The documentary attempts something difficult: making sense out of Obama. There is no question that Obama is a mystery. He baffles the pundits. I can think of no modern American President who is more difficult to understand. What makes him tick?

Ronald Reagan is often discussed as an enigma, but the basics of his position were clear. He was opposed to high marginal tax rates. He was a long-time anti-Communist. He was a great believer in free market capitalism. He really was a kind of all-American boy, somehow encapsulated in the 75-year-old man. It was difficult to figure out how he made his decisions, but he wrote his own speeches, and he spent years under Lemuel Boulware, who was a hard-core free-enterprise proponent at General Electric. Boulware was really hard core: he beat the unions for decades.

Obama remains a mystery. When he ran the Harvard Law Review, he appointed several members of the Federalist Society to be co-editors. This alienated the far-Left members of the staff, who were convinced that he should have appointed none.

When I first read D'Souza's thesis of Obama as an anti-colonialist above all else, I thought he made some neglected points, but I was not convinced. After seeing the documentary, I am still not convinced. But I am not strongly unconvinced, because I really do not know what makes the man tick.

If I could figure out what books he has read, and especially what books he has read two or three times and underlined, I could make a better judgment. But the list of the books he supposedly read which have influenced him is devoid of political philosophy and economic theory. There are several civil rights books. This conflicts with D'Souza's thesis of Obama as a foreigner, heart and soul. There is Saul Alinsky's Rules for Radicals. This makes sense. But of what use is that book for The Man? After all, he is now the #1 power holder on earth. Has he used Alinsky's techniques to get the bureaucrats to follow his plans? What plans?


Here is what I know for sure. If a man goes to church every week, and he sits under the same pastor for 20 years, then we can assume that he agrees with the pastor. For me, the fundamental verifiable historical fact of Obama is that he put up with Jeremiah Wright for 20 years. If you subject yourself to somebody's preaching for a long period of time, you probably think the way he thinks. When he is a screaming preacher, as Wright is, you leave if you do not like what he is preaching. If you don't like it, then you don't think much about church, because you're listening to something you can't stand, week after week, for 20 years. I don't think people do that. So, if you are going to try to figure out what Obama is really all about, you probably ought to listen to a few dozen sermons by Jeremiah Wright. His sermons are racist to the core. It is liberation theology from start to finish. It is left-wing to the core.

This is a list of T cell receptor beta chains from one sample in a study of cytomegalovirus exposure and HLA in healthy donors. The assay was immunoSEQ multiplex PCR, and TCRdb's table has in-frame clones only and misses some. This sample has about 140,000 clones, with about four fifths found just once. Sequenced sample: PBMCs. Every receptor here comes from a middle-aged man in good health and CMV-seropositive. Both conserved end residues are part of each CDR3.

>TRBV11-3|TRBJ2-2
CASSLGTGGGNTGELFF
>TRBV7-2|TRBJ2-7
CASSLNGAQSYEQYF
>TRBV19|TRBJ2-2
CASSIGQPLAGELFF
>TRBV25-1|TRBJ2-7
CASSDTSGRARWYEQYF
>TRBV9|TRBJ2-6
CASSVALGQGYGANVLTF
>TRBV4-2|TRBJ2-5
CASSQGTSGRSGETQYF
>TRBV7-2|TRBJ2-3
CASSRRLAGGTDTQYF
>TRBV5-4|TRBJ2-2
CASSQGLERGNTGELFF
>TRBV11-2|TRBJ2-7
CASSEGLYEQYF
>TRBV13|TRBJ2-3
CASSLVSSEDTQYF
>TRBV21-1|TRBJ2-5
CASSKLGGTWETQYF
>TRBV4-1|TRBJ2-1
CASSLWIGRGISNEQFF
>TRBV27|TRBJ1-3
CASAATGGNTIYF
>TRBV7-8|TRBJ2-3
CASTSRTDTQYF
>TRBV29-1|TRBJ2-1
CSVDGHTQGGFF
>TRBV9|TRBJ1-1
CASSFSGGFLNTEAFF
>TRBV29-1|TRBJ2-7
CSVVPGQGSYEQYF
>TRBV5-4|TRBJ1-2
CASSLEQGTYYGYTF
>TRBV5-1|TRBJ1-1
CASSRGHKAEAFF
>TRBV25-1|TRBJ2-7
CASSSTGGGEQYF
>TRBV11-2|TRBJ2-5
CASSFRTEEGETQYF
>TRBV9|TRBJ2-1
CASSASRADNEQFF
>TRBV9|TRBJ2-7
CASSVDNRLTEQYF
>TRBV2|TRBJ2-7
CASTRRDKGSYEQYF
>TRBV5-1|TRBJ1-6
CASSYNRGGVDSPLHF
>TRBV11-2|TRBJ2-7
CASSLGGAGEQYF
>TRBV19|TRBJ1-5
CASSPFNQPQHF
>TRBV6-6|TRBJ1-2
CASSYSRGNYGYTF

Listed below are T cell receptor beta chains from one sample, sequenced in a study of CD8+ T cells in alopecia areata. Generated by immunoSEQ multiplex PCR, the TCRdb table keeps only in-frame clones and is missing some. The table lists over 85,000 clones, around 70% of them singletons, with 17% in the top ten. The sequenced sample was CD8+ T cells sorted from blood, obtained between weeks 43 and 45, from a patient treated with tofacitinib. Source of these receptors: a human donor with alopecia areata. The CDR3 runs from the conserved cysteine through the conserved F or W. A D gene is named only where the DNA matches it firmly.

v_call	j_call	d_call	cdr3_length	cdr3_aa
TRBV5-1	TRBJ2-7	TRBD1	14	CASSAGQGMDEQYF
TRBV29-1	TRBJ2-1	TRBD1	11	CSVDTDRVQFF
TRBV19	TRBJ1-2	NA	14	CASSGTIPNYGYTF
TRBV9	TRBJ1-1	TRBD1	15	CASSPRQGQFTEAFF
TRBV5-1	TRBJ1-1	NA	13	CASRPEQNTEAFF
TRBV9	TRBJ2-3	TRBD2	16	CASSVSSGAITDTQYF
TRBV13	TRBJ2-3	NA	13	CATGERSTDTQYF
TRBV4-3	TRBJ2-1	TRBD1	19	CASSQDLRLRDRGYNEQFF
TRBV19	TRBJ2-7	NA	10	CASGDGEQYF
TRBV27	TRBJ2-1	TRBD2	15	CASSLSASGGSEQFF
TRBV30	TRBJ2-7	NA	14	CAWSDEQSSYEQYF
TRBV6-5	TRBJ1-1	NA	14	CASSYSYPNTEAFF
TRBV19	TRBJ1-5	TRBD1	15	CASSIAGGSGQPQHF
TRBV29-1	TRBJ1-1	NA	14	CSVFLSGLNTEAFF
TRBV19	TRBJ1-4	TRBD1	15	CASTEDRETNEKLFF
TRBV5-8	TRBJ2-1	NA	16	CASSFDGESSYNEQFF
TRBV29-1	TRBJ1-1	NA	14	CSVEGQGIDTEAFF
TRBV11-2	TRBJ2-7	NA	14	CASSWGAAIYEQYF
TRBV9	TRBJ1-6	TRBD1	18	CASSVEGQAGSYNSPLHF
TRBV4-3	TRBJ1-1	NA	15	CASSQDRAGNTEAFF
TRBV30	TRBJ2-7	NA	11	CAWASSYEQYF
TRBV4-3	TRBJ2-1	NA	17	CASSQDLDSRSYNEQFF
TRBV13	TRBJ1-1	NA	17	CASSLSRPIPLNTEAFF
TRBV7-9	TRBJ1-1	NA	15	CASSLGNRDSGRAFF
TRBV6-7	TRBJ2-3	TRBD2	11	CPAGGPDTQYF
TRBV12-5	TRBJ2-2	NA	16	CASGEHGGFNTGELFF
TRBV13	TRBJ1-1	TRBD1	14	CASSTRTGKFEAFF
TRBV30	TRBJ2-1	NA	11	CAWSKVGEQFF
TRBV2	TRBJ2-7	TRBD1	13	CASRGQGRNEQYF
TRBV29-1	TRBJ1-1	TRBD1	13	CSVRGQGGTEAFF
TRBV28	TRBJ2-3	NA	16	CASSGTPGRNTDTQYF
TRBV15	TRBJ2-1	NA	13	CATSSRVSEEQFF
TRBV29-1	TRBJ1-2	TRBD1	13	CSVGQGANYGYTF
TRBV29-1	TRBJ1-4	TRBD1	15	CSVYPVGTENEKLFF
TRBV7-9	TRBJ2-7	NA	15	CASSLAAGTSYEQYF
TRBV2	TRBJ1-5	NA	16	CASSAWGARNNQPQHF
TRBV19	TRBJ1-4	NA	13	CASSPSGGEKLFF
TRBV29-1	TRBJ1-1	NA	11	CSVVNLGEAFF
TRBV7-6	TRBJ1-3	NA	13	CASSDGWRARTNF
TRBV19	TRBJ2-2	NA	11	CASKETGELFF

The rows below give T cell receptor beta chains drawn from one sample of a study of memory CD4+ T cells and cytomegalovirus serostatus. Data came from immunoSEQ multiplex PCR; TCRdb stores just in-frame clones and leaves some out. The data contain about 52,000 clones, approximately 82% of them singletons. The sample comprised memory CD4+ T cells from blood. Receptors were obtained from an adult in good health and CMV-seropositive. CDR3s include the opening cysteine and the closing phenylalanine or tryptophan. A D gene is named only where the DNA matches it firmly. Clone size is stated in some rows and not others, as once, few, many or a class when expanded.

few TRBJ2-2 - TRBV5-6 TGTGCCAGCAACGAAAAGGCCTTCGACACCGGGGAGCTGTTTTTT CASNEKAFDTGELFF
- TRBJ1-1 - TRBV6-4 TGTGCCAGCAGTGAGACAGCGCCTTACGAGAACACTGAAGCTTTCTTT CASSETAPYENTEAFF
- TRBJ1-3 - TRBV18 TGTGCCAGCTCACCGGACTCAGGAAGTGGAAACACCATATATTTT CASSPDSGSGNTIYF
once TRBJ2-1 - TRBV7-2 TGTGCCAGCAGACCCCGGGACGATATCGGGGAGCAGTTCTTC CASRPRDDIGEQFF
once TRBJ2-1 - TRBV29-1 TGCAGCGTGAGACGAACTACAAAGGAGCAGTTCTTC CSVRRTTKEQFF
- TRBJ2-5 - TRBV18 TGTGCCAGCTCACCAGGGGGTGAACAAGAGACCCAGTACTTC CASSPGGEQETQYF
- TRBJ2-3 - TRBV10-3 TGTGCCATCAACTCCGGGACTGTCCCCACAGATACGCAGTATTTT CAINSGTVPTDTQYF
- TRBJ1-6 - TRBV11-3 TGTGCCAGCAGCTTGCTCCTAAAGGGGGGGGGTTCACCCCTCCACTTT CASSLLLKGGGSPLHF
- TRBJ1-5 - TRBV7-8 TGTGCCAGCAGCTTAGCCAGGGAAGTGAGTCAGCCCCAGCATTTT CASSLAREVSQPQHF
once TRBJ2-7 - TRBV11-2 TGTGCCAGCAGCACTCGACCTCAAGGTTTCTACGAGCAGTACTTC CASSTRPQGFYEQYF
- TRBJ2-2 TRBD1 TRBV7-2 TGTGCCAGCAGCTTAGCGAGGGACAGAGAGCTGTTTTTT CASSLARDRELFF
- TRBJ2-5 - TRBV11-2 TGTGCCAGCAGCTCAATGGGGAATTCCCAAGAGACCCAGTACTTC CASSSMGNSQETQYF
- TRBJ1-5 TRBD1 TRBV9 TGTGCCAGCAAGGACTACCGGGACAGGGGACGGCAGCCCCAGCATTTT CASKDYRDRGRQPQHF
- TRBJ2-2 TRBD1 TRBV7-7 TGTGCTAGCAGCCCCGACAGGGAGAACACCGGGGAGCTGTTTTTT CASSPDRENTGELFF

The documentary did give some time to Wright, but it did not emphasize the connection as strongly as it should have. When you are dealing with a man who is an enigma, but he submits to the preaching in the authority of another man for 20 years, and that man's ministry is public, then you start with the preacher, not with some strange thesis about how Barack Obama's father, whom he met only once, somehow influenced his thinking. I do not understand D'Souza's methodology as an historian. Start with what you know, not with a thesis for which there is little documentary evidence.


The documentary is a neoconservative propaganda film. It strongly favors the United States as the policeman of the world. It criticizes Obama for supposedly pulling out of this role. On what basis? The closing of American military bases and spying bases, now numbering closed to a thousand? No. The reduction of the Pentagon's budget? No evidence yet, but the promise that he will, just you wait. Then what? Because he has not gone to war in Iran and Syria.

I am a card-carrying member in good standing of the Old Right (pre-1940), meaning the non-interventionist American political tradition. I see no reason to get upset with the fact that Obama has not yet invaded Iran.

Repeatedly, D'Souza blames Obama for not stopping the nuclear weapons program that he says Iran is involved in. The problem is, as far as anyone has proven, Iran is not involved in developing a nuclear weapon. Given all of the talk about Iraq's weapons of mass destruction back in early 2003, before the U.S. invaded, I think it is reasonable that somebody who promotes military intervention against Iran by the United States should prove that Iran does have a nuclear weapons program. It may, but what can we do about it? Are we ready to bomb, bomb Iran, the way John McCain sang back in 2007?

Franklin Roosevelt was an anti-colonialist. He was an anti-British colonialist. He used World War II to replace British colonialism. Harry Truman completed the process. The Council on Foreign Relations supported this replacement. It still does. Truman's recognition of the state of Israel had serious opponents in the Council on Foreign Relations, most notably his Secretary of State, George C. Marshall. Obama is extending a pre-Israel (1948), non-neoconservative (post-1965) American agenda in foreign policy. D'Souza ignores all this in his movie. So what if Obama is anti-British colonialism? It has been gone for 50 years. The main theme of his movie is irrelevant. The movie is merely a neocon propaganda film that is well within the orbit CFR opinion. It is a neocon protest against the big-oil wing.


The movie argues that Obama will show his true colors in the second term. I am not convinced the man has any true colors. If a man has colors, if ideas mean anything to him, then he speaks about those ideas when he is in a position to implement them. Whenever he gets into a position of judicial responsibility, he does everything he can to articulate whatever idea is motivating him to pursue a particular policy. Did anyone have any doubt what Ron Paul believed in? Did anyone have any doubt what Ted Kennedy believed in?